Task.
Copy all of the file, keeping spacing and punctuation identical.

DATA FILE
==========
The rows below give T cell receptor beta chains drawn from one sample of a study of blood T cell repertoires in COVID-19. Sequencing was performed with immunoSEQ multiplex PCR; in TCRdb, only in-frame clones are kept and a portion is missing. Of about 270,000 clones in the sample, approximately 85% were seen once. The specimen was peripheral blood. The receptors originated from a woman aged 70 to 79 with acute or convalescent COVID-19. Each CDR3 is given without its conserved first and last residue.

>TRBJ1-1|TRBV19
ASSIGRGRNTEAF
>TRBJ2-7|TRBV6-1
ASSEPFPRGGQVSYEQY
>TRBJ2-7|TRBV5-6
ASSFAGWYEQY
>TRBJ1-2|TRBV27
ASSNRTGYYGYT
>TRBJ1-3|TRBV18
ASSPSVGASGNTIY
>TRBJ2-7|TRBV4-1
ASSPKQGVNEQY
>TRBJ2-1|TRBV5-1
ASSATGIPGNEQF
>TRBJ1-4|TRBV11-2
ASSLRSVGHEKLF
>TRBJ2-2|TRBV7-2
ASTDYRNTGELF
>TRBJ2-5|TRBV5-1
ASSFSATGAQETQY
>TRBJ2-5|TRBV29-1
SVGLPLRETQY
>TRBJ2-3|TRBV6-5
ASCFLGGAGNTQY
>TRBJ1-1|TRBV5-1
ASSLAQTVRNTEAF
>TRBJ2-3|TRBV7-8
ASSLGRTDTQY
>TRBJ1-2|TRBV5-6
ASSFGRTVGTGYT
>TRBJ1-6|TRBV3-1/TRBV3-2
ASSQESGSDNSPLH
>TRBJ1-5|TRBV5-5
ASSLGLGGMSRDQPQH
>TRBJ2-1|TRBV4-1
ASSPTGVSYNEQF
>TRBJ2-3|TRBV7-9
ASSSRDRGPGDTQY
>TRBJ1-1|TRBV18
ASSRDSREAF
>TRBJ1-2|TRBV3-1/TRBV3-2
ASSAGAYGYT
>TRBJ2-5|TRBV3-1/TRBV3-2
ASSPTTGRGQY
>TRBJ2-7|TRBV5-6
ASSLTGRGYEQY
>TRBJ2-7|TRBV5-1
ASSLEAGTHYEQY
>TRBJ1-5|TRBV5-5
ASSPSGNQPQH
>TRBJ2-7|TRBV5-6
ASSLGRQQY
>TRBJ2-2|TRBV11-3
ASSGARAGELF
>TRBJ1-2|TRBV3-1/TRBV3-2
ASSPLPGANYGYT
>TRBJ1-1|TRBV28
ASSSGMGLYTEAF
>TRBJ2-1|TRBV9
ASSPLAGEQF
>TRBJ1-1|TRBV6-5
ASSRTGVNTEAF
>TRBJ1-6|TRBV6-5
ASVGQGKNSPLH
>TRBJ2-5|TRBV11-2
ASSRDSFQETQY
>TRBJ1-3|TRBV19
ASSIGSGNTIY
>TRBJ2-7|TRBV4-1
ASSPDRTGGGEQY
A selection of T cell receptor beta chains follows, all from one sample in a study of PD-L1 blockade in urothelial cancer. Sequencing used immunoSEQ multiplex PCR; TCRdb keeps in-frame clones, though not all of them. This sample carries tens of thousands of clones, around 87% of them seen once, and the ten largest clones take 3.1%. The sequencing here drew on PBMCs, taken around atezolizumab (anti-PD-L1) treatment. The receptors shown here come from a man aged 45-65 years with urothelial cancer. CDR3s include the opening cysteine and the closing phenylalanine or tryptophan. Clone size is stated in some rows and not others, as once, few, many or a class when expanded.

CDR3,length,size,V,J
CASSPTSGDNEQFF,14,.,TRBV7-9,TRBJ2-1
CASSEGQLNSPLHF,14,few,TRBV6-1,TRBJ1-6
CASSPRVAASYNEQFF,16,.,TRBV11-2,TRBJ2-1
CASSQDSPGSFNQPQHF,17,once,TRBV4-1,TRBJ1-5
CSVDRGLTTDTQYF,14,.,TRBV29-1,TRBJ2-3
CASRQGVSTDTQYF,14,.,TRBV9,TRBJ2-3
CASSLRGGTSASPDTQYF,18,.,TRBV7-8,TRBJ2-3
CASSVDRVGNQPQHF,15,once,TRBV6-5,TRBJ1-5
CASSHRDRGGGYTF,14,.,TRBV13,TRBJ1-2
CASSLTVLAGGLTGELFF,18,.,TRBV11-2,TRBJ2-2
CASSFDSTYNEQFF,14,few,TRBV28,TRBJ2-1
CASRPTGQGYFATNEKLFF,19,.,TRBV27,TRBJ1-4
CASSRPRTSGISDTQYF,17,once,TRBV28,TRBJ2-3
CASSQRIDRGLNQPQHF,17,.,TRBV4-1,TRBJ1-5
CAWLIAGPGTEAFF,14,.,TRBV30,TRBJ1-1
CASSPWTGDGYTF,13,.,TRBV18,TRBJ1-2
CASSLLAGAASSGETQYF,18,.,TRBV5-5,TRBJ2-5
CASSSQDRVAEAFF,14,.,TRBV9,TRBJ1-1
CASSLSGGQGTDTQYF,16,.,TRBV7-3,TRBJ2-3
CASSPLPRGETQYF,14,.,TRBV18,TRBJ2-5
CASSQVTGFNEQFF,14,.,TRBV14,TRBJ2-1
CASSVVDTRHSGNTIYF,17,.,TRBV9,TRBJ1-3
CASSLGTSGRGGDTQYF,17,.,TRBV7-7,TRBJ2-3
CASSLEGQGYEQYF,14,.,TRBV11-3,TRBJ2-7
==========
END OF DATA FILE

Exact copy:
The rows below give T cell receptor beta chains drawn from one sample of a study of blood T cell repertoires in COVID-19. Sequencing was performed with immunoSEQ multiplex PCR; in TCRdb, only in-frame clones are kept and a portion is missing. Of about 270,000 clones in the sample, approximately 85% were seen once. The specimen was peripheral blood. The receptors originated from a woman aged 70 to 79 with acute or convalescent COVID-19. Each CDR3 is given without its conserved first and last residue.

>TRBJ1-1|TRBV19
ASSIGRGRNTEAF
>TRBJ2-7|TRBV6-1
ASSEPFPRGGQVSYEQY
>TRBJ2-7|TRBV5-6
ASSFAGWYEQY
>TRBJ1-2|TRBV27
ASSNRTGYYGYT
>TRBJ1-3|TRBV18
ASSPSVGASGNTIY
>TRBJ2-7|TRBV4-1
ASSPKQGVNEQY
>TRBJ2-1|TRBV5-1
ASSATGIPGNEQF
>TRBJ1-4|TRBV11-2
ASSLRSVGHEKLF
>TRBJ2-2|TRBV7-2
ASTDYRNTGELF
>TRBJ2-5|TRBV5-1
ASSFSATGAQETQY
>TRBJ2-5|TRBV29-1
SVGLPLRETQY
>TRBJ2-3|TRBV6-5
ASCFLGGAGNTQY
>TRBJ1-1|TRBV5-1
ASSLAQTVRNTEAF
>TRBJ2-3|TRBV7-8
ASSLGRTDTQY
>TRBJ1-2|TRBV5-6
ASSFGRTVGTGYT
>TRBJ1-6|TRBV3-1/TRBV3-2
ASSQESGSDNSPLH
>TRBJ1-5|TRBV5-5
ASSLGLGGMSRDQPQH
>TRBJ2-1|TRBV4-1
ASSPTGVSYNEQF
>TRBJ2-3|TRBV7-9
ASSSRDRGPGDTQY
>TRBJ1-1|TRBV18
ASSRDSREAF
>TRBJ1-2|TRBV3-1/TRBV3-2
ASSAGAYGYT
>TRBJ2-5|TRBV3-1/TRBV3-2
ASSPTTGRGQY
>TRBJ2-7|TRBV5-6
ASSLTGRGYEQY
>TRBJ2-7|TRBV5-1
ASSLEAGTHYEQY
>TRBJ1-5|TRBV5-5
ASSPSGNQPQH
>TRBJ2-7|TRBV5-6
ASSLGRQQY
>TRBJ2-2|TRBV11-3
ASSGARAGELF
>TRBJ1-2|TRBV3-1/TRBV3-2
ASSPLPGANYGYT
>TRBJ1-1|TRBV28
ASSSGMGLYTEAF
>TRBJ2-1|TRBV9
ASSPLAGEQF
>TRBJ1-1|TRBV6-5
ASSRTGVNTEAF
>TRBJ1-6|TRBV6-5
ASVGQGKNSPLH
>TRBJ2-5|TRBV11-2
ASSRDSFQETQY
>TRBJ1-3|TRBV19
ASSIGSGNTIY
>TRBJ2-7|TRBV4-1
ASSPDRTGGGEQY
A selection of T cell receptor beta chains follows, all from one sample in a study of PD-L1 blockade in urothelial cancer. Sequencing used immunoSEQ multiplex PCR; TCRdb keeps in-frame clones, though not all of them. This sample carries tens of thousands of clones, around 87% of them seen once, and the ten largest clones take 3.1%. The sequencing here drew on PBMCs, taken around atezolizumab (anti-PD-L1) treatment. The receptors shown here come from a man aged 45-65 years with urothelial cancer. CDR3s include the opening cysteine and the closing phenylalanine or tryptophan. Clone size is stated in some rows and not others, as once, few, many or a class when expanded.

CDR3,length,size,V,J
CASSPTSGDNEQFF,14,.,TRBV7-9,TRBJ2-1
CASSEGQLNSPLHF,14,few,TRBV6-1,TRBJ1-6
CASSPRVAASYNEQFF,16,.,TRBV11-2,TRBJ2-1
CASSQDSPGSFNQPQHF,17,once,TRBV4-1,TRBJ1-5
CSVDRGLTTDTQYF,14,.,TRBV29-1,TRBJ2-3
CASRQGVSTDTQYF,14,.,TRBV9,TRBJ2-3
CASSLRGGTSASPDTQYF,18,.,TRBV7-8,TRBJ2-3
CASSVDRVGNQPQHF,15,once,TRBV6-5,TRBJ1-5
CASSHRDRGGGYTF,14,.,TRBV13,TRBJ1-2
CASSLTVLAGGLTGELFF,18,.,TRBV11-2,TRBJ2-2
CASSFDSTYNEQFF,14,few,TRBV28,TRBJ2-1
CASRPTGQGYFATNEKLFF,19,.,TRBV27,TRBJ1-4
CASSRPRTSGISDTQYF,17,once,TRBV28,TRBJ2-3
CASSQRIDRGLNQPQHF,17,.,TRBV4-1,TRBJ1-5
CAWLIAGPGTEAFF,14,.,TRBV30,TRBJ1-1
CASSPWTGDGYTF,13,.,TRBV18,TRBJ1-2
CASSLLAGAASSGETQYF,18,.,TRBV5-5,TRBJ2-5
CASSSQDRVAEAFF,14,.,TRBV9,TRBJ1-1
CASSLSGGQGTDTQYF,16,.,TRBV7-3,TRBJ2-3
CASSPLPRGETQYF,14,.,TRBV18,TRBJ2-5
CASSQVTGFNEQFF,14,.,TRBV14,TRBJ2-1
CASSVVDTRHSGNTIYF,17,.,TRBV9,TRBJ1-3
CASSLGTSGRGGDTQYF,17,.,TRBV7-7,TRBJ2-3
CASSLEGQGYEQYF,14,.,TRBV11-3,TRBJ2-7